Ok, so you've started with the full model and that's perhaps causing you problems, let's start with just the two elements that we need to think about self-discharge, capacitance, and leakage resistance.
In this simulation, I've just put a capacitor, value of 22u (looking at your data that's the correct value of 22e6 pf), and 4M Ohm leakage resistance. I've set the inital voltage accrosss the capacitor to be 120V, and you can see in red the voltage, and in green the current out of the capacitor, both decay exponentially as expected.
So why the exponential. Well at the start, the capacitor has 120V, and it's discharging this into a 4M resistor, so as you'd expect
I = 120/4e6 = 30uA
and that's where the curve starts. However, as the capacitor discharges, its voltage drops, therefore the current drops, and therefore the rate of discharge also drops, and this creates an exponential relationship.
Because the rate of discharge is decreasing over time, the relationship is no longer linear, but exponential.
You might notice that above the time is very long, 500s on the graph. Roughly speaking, a capacitor takes 5RC seconds to discharge, and in this case that would be 439 seconds. If I now add the rest of the lumped elements in the curves look like this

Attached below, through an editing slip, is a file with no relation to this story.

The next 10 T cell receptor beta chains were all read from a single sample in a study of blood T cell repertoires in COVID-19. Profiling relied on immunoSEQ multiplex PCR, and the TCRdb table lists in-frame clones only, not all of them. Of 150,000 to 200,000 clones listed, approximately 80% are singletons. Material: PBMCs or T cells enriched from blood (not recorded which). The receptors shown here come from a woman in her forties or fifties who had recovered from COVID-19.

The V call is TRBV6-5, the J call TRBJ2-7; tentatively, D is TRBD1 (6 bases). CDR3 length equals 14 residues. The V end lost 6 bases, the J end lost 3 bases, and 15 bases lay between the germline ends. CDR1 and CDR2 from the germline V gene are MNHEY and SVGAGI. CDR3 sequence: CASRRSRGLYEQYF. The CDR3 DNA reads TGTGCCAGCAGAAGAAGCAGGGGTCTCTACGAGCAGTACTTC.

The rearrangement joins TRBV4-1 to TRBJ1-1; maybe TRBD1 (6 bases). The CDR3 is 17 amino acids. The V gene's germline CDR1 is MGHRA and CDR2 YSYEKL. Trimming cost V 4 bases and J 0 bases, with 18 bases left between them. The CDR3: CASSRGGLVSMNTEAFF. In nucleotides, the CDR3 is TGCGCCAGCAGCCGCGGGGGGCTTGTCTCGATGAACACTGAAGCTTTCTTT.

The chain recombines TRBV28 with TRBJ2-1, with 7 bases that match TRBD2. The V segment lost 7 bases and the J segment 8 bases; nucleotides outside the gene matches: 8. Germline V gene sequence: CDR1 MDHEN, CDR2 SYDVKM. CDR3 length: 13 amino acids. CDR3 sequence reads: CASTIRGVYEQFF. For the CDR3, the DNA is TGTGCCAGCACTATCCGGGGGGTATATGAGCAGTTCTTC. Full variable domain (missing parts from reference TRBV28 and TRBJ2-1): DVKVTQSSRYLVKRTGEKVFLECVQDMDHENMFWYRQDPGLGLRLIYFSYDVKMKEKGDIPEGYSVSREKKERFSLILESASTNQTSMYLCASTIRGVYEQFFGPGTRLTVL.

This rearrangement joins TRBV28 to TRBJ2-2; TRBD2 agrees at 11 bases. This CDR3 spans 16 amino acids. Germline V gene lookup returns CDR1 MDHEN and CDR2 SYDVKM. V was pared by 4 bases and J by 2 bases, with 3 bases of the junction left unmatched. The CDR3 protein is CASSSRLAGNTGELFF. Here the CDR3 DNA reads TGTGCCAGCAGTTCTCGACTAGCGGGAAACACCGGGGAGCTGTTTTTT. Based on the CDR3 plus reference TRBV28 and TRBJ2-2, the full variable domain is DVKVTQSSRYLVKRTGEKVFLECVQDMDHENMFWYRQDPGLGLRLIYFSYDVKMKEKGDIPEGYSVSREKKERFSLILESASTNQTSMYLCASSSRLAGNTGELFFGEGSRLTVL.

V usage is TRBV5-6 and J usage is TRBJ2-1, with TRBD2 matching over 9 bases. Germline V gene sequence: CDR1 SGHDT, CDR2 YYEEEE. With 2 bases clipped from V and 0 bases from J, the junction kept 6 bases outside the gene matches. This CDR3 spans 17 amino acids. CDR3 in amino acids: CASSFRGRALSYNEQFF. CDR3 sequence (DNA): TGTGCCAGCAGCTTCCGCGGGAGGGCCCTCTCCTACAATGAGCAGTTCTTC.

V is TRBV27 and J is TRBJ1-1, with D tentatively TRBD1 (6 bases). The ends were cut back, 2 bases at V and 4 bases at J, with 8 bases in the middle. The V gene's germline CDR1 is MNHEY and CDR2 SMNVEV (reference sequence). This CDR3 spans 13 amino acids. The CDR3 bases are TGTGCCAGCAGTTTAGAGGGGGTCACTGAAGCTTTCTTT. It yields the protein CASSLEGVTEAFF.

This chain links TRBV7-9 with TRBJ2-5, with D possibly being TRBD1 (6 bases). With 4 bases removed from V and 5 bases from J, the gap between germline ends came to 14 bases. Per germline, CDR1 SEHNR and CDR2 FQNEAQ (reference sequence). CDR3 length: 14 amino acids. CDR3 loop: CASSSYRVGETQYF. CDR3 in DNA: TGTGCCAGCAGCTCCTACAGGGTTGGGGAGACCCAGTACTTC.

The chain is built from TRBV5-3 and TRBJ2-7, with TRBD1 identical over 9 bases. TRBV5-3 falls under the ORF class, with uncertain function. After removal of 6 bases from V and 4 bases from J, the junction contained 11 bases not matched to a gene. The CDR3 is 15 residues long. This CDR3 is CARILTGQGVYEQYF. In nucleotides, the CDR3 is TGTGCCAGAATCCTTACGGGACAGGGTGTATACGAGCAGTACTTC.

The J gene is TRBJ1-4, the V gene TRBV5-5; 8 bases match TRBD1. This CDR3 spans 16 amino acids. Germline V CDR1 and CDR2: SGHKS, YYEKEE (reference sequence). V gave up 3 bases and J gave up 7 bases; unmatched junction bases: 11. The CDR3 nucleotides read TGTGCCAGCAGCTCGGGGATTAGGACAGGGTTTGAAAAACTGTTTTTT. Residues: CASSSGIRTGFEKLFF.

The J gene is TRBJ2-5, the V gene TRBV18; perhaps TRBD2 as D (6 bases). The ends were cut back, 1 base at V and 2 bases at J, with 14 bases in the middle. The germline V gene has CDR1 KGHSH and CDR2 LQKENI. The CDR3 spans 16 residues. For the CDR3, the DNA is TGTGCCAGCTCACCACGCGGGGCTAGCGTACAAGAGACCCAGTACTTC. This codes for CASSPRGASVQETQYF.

At first glace it looks like the current is zero, but actually this is becuase of the scale. The initial current in is so high (>100A) that our discharge at 30uA is impossible to see. I have to do a bit of fussing to be able to see it.
In this case, I have to start the simulation at 5us, after the charging pulse, and constrain the axis a bit to get it in veiw. Without this delayed start, my simulator gives me a warning and shows some weird stuff.
Swapping back to your settings, 22pF for the capacitor and 30uS simulation time, I get these results.
Which is what I'd expect, some spikes around the switching event, but then a nice exponential discharge. You might think those discharges were linear, untill you look at then on a longer timebase, hence why calculating 5RC was important.